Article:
Like so many people with MS, Mariska Breland remembers the disease’s onset as a combination of strange, seemingly disparate maladies that included tingling in her left thigh, numb feet, skin that felt “too thick” around her toes, foot drop, and double vision. One left her speechless.
“I was at work and all of a sudden I couldn’t speak,” she recalls. “It was really short, two minutes or something like that, but I realized I was unable to form words properly.”
It was 2002, and Breland, then 27, was ultimately diagnosed with relapse remitting multiple sclerosis. The diagnosis and symptoms shook her.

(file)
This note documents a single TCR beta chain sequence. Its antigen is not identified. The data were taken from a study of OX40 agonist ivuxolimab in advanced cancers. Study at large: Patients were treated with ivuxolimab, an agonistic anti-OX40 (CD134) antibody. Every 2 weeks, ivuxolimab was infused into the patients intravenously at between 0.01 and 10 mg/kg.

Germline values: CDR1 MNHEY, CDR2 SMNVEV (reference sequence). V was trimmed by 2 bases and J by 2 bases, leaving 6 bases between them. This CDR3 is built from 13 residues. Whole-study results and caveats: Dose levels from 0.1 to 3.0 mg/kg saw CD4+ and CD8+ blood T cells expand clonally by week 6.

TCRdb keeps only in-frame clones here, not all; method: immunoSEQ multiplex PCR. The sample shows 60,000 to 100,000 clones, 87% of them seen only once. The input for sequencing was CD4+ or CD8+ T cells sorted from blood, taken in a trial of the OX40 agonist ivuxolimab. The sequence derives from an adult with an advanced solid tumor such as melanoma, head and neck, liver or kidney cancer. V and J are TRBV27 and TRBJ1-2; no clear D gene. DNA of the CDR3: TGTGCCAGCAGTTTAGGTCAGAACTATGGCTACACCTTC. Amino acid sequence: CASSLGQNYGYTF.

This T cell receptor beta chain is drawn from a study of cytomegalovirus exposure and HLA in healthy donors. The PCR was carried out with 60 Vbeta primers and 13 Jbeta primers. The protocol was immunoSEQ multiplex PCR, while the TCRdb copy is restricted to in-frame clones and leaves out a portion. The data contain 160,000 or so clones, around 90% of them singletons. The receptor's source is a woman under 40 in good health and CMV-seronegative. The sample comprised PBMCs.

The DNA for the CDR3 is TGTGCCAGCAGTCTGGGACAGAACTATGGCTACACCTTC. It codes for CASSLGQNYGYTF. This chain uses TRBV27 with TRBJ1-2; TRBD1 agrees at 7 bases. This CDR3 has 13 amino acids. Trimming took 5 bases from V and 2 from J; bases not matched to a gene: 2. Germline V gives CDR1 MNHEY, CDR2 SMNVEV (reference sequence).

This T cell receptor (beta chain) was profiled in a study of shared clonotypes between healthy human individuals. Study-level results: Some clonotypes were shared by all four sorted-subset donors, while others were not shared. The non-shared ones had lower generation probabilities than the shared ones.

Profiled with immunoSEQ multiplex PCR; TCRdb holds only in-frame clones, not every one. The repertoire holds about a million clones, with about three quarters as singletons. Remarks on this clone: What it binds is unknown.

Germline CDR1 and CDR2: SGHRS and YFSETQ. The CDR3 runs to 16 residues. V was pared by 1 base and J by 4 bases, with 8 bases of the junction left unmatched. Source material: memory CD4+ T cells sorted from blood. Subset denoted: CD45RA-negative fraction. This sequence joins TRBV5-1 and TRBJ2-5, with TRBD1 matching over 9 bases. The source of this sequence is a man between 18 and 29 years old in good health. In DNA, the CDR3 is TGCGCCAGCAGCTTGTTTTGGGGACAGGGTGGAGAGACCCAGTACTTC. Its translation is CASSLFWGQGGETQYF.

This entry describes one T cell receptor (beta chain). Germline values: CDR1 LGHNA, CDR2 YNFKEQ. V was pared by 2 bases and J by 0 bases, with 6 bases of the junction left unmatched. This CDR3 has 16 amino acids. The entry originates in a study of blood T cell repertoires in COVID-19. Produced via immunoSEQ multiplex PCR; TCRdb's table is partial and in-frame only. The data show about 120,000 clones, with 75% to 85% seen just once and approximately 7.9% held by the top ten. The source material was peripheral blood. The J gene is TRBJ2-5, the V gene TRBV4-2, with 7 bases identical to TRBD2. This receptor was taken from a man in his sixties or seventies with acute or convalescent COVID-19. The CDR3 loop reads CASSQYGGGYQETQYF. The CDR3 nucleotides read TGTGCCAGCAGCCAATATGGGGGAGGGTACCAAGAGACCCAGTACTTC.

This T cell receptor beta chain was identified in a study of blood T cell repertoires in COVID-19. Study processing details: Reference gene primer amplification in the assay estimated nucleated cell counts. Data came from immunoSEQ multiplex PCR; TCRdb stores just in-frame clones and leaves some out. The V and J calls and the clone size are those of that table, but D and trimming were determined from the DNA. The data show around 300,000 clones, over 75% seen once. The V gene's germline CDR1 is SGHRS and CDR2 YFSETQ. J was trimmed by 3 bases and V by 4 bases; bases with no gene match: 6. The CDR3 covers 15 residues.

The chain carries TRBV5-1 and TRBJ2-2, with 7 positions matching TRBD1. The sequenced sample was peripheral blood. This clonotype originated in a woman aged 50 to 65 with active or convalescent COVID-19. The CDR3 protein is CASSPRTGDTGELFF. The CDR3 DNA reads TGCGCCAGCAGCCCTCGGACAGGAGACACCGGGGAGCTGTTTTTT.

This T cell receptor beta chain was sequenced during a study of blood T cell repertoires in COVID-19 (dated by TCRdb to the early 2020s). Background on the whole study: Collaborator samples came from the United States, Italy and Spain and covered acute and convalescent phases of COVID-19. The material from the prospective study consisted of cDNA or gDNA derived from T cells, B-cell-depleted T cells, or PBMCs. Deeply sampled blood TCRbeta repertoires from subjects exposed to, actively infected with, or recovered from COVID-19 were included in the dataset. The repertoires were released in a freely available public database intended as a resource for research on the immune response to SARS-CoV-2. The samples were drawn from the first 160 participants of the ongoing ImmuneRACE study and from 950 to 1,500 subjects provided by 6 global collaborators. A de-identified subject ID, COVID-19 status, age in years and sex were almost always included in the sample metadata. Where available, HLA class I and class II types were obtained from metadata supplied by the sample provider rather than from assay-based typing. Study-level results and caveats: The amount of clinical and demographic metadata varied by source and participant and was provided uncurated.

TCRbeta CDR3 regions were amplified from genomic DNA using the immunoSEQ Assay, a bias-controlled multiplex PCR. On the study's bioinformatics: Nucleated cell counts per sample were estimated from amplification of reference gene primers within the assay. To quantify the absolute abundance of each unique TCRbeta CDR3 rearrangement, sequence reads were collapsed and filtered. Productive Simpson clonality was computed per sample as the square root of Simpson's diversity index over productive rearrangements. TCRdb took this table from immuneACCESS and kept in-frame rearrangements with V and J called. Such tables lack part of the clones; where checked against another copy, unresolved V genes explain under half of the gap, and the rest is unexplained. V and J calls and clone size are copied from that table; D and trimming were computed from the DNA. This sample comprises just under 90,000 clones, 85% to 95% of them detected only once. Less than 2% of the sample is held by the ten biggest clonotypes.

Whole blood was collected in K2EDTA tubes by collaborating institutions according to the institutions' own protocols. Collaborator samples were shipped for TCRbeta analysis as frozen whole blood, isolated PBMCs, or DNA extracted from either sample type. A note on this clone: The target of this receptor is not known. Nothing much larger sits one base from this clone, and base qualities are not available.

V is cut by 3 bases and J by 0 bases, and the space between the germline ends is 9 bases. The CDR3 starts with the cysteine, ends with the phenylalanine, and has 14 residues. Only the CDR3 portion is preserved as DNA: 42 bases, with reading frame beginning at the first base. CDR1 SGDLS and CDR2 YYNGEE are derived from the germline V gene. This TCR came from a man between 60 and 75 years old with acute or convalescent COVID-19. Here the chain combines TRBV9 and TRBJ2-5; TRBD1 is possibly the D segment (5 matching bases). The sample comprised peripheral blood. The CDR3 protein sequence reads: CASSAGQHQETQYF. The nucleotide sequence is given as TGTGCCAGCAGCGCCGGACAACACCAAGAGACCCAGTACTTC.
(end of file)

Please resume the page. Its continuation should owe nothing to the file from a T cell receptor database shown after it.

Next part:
“That was a major hit for me,” she says.
Fitness and exercise had long been an integral part of her life.
“I was always somebody who liked working out,” she says. “I wasn’t a super-athletic person but I liked doing movement activities. And I was really into playing tennis. It was the sport I played in high school, never played in college, but it was my sport and the one that I really, really loved.”
The blow, she says, left her down — but not out.
“If anyone had to describe me in one word it would be ‘determined.’”
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